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UV Help in NYC: Identifying a WWII Artifact

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#1 luzer

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Posted 18 July 2014 - 21:16

hi

i am an amateur photographer in NYC (D7100) looking for some advice:

i recently came in to possession a WWII artifact that belonged to my grandfather, Mordka Topel: after he was liberated from the Flossenburg Concentration Camp in April of 1945- he stayed in a barn in the nearby town- and left a camp-issued vessel (or pot) there. after almost 70 years, we were able to identify and reunite it with my family

the problem i have is the 'etching' that he performed has worn off. the bottom sketch below shows how it should look

do you believe an UV camera would reveal the actual scratching?

thanks
CJ





Posted Imageimage by luzer, on Flickr

Posted Imageimage (1) by luzer, on Flickr

Posted ImageM_Topel_Gravur by luzer, on Flickr

#2 msubees

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Posted 19 July 2014 - 02:23

I have not tried metal, but it is worth trying...I do not know if anyone here with a UV camera is near NY or not.

#3 Andrea B.

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Posted 19 July 2014 - 16:45

I will experiment with some scratched metal to see what happens in UV.
Couple of days.
Andrea G. Blum
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#4 Alaun

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Posted 19 July 2014 - 18:42

Looking quite often at surface defects on aluminium and trying to document them my experience is :

You will need a very uniform ambient light, which does not make reflections. You can not get rid of the reflections by a polarizing filter, because the surface is metallic (there is no polarizing effect on metallic surfaces). (A completly clouded sky gives a very nice light for this kind of task).

A further difficulty is the large and wavy surface. It might be easier, to run a kind of patchwork photography, because the visibility of surface defects is very sensitive to the angle of view.

Something I have never tested myself would be to use a fluorescent liquid, which sticks to the pores from etching and scratching, and then use an UV-light to get the fluorescense and take the picture (visible light). This method is used in material characzerization to make pores and cracks visible.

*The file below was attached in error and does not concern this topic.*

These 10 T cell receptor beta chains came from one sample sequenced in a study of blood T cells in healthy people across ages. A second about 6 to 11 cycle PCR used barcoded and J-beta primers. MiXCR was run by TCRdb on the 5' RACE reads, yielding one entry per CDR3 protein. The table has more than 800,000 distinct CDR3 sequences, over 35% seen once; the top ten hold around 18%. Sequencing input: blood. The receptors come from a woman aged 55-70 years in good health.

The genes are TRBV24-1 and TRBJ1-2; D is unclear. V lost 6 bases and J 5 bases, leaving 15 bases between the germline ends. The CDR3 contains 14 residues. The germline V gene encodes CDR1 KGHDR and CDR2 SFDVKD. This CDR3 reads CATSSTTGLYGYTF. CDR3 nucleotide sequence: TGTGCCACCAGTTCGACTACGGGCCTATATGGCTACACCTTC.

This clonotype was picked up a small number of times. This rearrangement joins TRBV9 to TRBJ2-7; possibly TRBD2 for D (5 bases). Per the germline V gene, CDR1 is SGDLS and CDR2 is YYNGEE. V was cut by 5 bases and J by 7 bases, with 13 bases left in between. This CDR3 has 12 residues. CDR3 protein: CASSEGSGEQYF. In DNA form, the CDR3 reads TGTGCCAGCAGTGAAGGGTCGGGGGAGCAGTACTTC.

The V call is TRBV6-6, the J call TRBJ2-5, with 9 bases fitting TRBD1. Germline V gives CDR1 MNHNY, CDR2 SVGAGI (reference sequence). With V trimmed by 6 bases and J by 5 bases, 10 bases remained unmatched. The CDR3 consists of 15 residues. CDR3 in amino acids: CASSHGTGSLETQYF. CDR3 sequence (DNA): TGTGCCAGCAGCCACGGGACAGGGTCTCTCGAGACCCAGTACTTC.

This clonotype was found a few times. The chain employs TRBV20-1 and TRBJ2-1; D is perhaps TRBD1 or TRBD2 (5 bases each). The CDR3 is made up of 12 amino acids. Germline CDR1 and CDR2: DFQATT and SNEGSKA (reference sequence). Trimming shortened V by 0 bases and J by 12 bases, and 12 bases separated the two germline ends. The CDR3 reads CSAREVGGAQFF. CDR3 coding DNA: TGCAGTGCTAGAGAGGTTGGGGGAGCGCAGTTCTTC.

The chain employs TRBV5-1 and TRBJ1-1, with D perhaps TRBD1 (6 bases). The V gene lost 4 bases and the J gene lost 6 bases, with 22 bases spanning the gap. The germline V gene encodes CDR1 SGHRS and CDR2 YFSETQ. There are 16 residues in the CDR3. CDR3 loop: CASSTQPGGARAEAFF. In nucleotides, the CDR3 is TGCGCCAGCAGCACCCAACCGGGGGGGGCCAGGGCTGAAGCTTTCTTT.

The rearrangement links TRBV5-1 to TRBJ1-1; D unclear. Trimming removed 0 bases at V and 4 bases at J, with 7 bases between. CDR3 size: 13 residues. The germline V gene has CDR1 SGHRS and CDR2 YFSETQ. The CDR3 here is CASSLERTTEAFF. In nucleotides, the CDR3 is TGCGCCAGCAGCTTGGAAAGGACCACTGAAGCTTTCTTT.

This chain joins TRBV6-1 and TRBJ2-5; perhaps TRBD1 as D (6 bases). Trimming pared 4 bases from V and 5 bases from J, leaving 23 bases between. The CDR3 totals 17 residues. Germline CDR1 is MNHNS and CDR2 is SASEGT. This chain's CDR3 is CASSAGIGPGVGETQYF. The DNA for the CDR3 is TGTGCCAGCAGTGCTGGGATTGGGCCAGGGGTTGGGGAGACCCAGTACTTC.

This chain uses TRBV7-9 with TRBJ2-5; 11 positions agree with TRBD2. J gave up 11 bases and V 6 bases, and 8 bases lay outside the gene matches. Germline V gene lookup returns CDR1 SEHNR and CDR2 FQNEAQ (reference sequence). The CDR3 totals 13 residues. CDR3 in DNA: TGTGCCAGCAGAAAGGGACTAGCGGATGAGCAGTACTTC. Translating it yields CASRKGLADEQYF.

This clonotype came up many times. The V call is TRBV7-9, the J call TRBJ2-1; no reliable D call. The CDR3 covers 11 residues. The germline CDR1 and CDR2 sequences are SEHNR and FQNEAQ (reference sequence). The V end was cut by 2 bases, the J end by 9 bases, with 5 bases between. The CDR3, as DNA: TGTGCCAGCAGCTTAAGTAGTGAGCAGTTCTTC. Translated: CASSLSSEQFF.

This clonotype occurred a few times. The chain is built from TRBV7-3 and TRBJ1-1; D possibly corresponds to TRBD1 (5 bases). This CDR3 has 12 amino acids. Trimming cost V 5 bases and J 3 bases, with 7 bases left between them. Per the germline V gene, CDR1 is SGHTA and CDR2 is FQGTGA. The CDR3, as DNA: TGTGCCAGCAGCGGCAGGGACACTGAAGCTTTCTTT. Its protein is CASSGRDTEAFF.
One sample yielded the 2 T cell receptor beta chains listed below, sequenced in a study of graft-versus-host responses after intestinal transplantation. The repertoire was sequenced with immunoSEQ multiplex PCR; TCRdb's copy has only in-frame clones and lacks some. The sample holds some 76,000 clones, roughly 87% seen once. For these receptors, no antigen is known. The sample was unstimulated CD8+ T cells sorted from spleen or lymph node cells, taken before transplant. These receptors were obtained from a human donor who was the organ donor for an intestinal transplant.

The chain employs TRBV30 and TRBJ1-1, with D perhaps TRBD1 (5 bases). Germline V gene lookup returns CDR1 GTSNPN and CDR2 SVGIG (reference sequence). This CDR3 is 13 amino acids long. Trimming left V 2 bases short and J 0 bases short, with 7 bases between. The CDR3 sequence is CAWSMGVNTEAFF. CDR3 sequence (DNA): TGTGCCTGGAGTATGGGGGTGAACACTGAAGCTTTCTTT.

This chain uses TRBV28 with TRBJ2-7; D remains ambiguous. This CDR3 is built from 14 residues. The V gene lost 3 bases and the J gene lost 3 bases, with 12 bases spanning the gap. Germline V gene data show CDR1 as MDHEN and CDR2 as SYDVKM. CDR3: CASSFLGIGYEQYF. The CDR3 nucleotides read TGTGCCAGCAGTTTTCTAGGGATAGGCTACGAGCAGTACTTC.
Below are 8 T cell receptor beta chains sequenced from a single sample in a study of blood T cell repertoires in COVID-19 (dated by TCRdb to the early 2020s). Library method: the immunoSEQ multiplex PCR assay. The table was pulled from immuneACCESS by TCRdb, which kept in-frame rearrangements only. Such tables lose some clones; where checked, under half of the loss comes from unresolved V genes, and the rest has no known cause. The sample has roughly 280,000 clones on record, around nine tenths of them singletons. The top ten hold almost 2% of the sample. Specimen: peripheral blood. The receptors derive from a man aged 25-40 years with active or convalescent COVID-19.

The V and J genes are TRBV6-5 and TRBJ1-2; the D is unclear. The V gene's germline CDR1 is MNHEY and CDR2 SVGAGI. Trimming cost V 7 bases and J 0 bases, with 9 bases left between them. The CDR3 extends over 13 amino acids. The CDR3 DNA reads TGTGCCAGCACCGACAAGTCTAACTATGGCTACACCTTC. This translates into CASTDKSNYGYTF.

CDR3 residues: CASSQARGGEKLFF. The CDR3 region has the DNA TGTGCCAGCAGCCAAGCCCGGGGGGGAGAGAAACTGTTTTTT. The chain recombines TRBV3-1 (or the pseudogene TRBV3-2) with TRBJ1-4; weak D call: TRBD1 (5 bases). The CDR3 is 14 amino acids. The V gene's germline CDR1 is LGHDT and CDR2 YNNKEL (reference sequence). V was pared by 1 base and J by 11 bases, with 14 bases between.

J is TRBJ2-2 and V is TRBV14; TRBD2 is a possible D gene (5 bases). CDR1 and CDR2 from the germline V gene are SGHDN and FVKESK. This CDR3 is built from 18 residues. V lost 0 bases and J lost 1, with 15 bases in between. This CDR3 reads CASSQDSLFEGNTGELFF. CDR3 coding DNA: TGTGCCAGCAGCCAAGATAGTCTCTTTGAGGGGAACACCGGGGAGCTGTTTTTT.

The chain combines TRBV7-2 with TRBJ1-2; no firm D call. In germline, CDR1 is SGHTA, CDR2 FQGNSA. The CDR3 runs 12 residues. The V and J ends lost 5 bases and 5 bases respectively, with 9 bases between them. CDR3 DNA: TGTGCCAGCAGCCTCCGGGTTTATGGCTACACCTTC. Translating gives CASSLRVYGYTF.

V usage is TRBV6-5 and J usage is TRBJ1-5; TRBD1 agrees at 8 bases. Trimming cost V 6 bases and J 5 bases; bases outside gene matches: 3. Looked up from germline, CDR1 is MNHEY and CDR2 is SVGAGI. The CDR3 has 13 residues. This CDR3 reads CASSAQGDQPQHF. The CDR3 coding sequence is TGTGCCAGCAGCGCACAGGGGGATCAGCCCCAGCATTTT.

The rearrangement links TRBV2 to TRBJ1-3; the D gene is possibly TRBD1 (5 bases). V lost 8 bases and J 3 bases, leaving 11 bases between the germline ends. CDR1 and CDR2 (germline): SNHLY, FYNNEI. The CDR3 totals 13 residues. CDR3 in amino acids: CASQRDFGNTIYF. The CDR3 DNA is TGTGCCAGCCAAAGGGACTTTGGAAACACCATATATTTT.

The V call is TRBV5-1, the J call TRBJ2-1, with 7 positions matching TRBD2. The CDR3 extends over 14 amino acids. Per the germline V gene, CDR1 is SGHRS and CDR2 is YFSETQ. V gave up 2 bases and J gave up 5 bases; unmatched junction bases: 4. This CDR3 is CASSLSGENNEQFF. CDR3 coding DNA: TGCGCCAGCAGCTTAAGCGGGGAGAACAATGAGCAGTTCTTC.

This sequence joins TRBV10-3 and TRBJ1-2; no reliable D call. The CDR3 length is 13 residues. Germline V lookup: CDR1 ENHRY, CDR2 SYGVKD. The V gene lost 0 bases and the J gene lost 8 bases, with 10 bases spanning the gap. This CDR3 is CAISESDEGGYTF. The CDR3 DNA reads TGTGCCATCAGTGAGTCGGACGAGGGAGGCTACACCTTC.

Werner
Werner

#5 luzer

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Posted 21 July 2014 - 12:53

View PostAlaun, on 19 July 2014 - 18:42, said:

Looking quite often at surface defects on aluminium and trying to document them my experience is :

You will need a very uniform ambient light, which does not make reflections. You can not get rid of the reflections by a polarizing filter, because the surface is metallic (there is no polarizing effect on metallic surfaces). (A completly clouded sky gives a very nice light for this kind of task).

A further difficulty is the large and wavy surface. It might be easier, to run a kind of patchwork photography, because the visibility of surface defects is very sensitive to the angle of view.

Something I have never tested myself would be to use a fluorescent liquid, which sticks to the pores from etching and scratching, and then use an UV-light to get the fluorescense and take the picture (visible light). This method is used in material characzerization to make pores and cracks visible.

Werner

thanks all for their help
i am experimenting with a polarizing filter first- then maybe IR- the hopefully UV

!

#6 Andrea B.

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Posted 22 July 2014 - 16:44

Hi Luzer -

I did a little experiment of photographing a metal pie pan with some embossed lettering and lots of scratches and deteriorated areas on it. You can find the write-up here: http://www.ultraviol...bossed-letters/
I made UV, IR and Visible photogrphs.

Perhaps it will help a bit.

Have you made a relief using paper and a graphite pencil? That might be an easy way to verify the details on the bottom of your vessel.
See here for details: http://en.wikipedia....i/Stone_rubbing
and also here: http://en.wikipedia....i/Brass_rubbing
Andrea G. Blum
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#7 luzer

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Posted 24 July 2014 - 00:23

thank you Andrea! i am planning to try some techniques this weekend.
i am touched by the support this community has shown

#8 Andrea B.

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Posted 24 July 2014 - 16:25

Let us know how it all works out. :)
Andrea G. Blum
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